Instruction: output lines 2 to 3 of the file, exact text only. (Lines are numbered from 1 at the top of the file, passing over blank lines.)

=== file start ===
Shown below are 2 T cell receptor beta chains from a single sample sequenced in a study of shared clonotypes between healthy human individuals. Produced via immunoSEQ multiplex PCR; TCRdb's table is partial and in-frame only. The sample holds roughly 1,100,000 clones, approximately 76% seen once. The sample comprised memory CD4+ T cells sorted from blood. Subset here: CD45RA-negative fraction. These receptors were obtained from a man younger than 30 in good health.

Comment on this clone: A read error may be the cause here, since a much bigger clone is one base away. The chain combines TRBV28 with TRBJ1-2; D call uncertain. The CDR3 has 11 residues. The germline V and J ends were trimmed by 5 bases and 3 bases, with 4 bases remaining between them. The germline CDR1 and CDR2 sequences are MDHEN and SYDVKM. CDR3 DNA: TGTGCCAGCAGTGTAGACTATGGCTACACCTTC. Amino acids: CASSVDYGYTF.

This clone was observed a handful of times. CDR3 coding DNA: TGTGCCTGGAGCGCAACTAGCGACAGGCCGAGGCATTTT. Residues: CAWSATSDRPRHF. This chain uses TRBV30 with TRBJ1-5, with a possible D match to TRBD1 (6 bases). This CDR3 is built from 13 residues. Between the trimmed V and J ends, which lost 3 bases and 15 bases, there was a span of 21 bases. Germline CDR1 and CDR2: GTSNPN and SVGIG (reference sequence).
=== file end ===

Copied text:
Comment on this clone: A read error may be the cause here, since a much bigger clone is one base away. The chain combines TRBV28 with TRBJ1-2; D call uncertain. The CDR3 has 11 residues. The germline V and J ends were trimmed by 5 bases and 3 bases, with 4 bases remaining between them. The germline CDR1 and CDR2 sequences are MDHEN and SYDVKM. CDR3 DNA: TGTGCCAGCAGTGTAGACTATGGCTACACCTTC. Amino acids: CASSVDYGYTF.

This clone was observed a handful of times. CDR3 coding DNA: TGTGCCTGGAGCGCAACTAGCGACAGGCCGAGGCATTTT. Residues: CAWSATSDRPRHF. This chain uses TRBV30 with TRBJ1-5, with a possible D match to TRBD1 (6 bases). This CDR3 is built from 13 residues. Between the trimmed V and J ends, which lost 3 bases and 15 bases, there was a span of 21 bases. Germline CDR1 and CDR2: GTSNPN and SVGIG (reference sequence).